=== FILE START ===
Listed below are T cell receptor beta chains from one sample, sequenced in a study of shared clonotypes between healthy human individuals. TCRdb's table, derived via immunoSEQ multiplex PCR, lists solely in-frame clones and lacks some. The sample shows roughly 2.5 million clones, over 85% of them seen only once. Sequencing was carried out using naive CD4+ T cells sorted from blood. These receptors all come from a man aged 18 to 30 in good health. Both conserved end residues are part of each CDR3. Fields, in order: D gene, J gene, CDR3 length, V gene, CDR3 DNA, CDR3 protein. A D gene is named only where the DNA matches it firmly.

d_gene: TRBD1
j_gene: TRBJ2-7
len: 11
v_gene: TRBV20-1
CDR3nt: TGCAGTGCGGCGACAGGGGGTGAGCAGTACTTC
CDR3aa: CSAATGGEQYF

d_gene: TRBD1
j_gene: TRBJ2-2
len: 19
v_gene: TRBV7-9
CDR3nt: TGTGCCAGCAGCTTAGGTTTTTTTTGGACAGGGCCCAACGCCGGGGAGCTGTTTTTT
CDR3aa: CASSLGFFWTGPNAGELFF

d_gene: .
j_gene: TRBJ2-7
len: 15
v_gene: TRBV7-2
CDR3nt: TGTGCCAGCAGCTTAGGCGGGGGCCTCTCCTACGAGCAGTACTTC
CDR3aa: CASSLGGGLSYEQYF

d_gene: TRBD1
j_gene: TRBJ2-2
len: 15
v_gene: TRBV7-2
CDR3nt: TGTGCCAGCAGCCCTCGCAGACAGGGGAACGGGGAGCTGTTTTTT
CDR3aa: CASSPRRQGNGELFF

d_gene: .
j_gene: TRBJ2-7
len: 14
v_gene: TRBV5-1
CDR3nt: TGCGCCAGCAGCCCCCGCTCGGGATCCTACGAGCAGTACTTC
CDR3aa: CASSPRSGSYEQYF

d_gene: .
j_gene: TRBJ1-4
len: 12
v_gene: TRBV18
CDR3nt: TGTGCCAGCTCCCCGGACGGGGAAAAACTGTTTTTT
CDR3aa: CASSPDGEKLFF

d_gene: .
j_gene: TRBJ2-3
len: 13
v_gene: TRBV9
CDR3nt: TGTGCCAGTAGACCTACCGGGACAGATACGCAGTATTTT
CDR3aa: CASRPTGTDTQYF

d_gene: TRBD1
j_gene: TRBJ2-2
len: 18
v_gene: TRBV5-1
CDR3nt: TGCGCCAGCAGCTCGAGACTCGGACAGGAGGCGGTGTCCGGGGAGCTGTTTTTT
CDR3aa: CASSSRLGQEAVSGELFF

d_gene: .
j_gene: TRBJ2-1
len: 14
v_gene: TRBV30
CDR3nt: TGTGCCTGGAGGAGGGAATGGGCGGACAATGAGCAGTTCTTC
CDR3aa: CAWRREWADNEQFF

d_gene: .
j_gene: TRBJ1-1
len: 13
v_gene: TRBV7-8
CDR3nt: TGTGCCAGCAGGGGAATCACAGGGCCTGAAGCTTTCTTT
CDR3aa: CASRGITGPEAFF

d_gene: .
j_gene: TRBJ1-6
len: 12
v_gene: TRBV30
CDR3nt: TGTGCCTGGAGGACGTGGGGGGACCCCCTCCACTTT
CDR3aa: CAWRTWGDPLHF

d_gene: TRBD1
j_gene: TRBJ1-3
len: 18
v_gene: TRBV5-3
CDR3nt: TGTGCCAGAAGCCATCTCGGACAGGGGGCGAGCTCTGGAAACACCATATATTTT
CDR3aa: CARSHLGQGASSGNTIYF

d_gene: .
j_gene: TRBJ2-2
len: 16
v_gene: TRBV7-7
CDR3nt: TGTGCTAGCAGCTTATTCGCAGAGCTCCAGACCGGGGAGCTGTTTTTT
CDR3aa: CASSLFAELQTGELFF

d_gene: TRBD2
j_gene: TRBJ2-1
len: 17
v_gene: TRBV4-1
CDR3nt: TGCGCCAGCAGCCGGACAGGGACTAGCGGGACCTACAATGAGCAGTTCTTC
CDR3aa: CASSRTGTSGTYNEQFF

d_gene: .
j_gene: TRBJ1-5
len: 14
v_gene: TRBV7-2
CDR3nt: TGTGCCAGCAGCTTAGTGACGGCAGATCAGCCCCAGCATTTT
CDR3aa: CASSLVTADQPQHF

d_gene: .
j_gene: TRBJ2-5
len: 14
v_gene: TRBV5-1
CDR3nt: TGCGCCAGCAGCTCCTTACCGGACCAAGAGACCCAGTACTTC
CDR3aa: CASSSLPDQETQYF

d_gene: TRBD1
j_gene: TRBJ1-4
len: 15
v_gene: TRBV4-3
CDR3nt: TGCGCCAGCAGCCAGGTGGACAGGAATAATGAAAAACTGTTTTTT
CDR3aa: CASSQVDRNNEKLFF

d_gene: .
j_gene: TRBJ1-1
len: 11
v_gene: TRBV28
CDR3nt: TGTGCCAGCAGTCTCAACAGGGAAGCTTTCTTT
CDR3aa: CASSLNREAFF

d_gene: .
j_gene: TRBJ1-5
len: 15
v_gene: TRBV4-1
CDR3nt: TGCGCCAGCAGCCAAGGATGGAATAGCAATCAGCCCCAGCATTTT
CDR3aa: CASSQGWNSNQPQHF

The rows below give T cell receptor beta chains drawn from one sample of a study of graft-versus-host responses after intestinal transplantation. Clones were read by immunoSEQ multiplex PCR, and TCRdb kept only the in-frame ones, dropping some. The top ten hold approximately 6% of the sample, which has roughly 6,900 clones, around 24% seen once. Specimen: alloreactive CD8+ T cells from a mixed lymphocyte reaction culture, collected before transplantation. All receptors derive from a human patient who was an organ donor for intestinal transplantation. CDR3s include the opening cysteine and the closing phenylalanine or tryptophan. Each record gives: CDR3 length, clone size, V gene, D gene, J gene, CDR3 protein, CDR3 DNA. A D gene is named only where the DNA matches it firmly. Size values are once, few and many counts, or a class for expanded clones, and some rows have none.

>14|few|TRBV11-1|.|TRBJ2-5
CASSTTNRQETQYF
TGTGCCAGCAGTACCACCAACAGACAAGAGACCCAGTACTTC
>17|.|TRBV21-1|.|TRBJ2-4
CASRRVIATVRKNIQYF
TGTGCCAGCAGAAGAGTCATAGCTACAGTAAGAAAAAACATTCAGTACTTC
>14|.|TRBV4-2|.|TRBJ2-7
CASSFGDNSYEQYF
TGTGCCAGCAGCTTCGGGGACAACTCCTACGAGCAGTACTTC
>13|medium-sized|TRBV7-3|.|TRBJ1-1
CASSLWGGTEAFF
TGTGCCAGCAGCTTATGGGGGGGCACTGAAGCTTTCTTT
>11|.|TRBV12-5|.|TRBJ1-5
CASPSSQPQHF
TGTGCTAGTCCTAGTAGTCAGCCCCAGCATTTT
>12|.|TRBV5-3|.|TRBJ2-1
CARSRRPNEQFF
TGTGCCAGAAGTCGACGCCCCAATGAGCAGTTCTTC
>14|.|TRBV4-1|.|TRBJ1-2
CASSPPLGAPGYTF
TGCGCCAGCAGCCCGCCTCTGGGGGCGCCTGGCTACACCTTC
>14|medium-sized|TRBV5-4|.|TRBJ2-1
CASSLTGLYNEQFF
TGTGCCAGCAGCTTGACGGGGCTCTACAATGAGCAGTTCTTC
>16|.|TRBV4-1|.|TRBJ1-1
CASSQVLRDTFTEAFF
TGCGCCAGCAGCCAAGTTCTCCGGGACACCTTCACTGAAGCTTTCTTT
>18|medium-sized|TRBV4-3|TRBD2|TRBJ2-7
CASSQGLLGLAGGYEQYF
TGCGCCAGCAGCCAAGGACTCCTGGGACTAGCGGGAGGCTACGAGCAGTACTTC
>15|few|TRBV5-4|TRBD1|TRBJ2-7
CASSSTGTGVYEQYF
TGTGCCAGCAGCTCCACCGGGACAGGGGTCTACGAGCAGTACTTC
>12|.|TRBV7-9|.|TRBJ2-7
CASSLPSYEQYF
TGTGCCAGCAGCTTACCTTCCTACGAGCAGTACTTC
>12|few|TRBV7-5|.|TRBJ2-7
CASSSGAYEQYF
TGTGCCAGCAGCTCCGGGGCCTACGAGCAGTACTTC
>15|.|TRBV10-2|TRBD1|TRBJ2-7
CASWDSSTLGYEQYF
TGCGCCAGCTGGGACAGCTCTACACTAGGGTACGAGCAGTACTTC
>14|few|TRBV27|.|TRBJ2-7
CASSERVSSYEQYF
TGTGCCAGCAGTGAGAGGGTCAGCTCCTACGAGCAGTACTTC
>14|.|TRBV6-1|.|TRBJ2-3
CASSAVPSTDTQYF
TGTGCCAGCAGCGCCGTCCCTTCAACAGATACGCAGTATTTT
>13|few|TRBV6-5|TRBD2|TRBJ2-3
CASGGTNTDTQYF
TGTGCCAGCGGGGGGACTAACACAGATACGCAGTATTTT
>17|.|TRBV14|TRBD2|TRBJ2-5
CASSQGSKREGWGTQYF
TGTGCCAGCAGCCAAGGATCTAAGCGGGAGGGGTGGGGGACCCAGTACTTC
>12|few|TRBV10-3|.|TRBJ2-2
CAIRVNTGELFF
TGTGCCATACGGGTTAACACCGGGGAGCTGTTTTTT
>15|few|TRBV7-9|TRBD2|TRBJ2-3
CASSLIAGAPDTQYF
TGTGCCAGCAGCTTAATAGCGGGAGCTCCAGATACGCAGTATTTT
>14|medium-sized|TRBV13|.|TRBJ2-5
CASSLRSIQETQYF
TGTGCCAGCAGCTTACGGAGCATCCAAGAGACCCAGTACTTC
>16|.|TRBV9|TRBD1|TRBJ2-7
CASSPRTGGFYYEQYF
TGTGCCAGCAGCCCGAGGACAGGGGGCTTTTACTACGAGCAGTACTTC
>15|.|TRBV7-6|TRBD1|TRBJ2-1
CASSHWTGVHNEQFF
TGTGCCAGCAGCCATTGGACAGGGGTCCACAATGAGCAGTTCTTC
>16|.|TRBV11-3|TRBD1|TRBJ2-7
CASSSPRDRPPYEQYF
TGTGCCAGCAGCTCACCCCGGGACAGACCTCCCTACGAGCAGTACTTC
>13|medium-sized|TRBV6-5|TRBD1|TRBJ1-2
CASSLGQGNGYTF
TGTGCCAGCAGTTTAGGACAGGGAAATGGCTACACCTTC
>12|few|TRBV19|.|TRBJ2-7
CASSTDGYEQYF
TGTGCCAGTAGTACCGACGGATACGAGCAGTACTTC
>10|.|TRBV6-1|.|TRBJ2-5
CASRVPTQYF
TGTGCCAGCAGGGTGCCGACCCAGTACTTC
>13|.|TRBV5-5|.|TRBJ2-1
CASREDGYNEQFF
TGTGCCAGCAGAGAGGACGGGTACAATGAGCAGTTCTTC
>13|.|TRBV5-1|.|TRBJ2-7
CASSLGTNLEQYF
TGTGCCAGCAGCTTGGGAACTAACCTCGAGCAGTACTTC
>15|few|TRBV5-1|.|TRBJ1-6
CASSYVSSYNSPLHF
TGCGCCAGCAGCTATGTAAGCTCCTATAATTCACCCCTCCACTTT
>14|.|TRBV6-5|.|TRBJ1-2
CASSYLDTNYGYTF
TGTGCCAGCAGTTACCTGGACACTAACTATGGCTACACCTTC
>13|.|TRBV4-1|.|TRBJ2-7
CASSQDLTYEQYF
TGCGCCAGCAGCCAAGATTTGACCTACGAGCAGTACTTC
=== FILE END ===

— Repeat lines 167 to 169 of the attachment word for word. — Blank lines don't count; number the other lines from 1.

TGTGCCAGCGGGGGGACTAACACAGATACGCAGTATTTT
>17|.|TRBV14|TRBD2|TRBJ2-5
CASSQGSKREGWGTQYF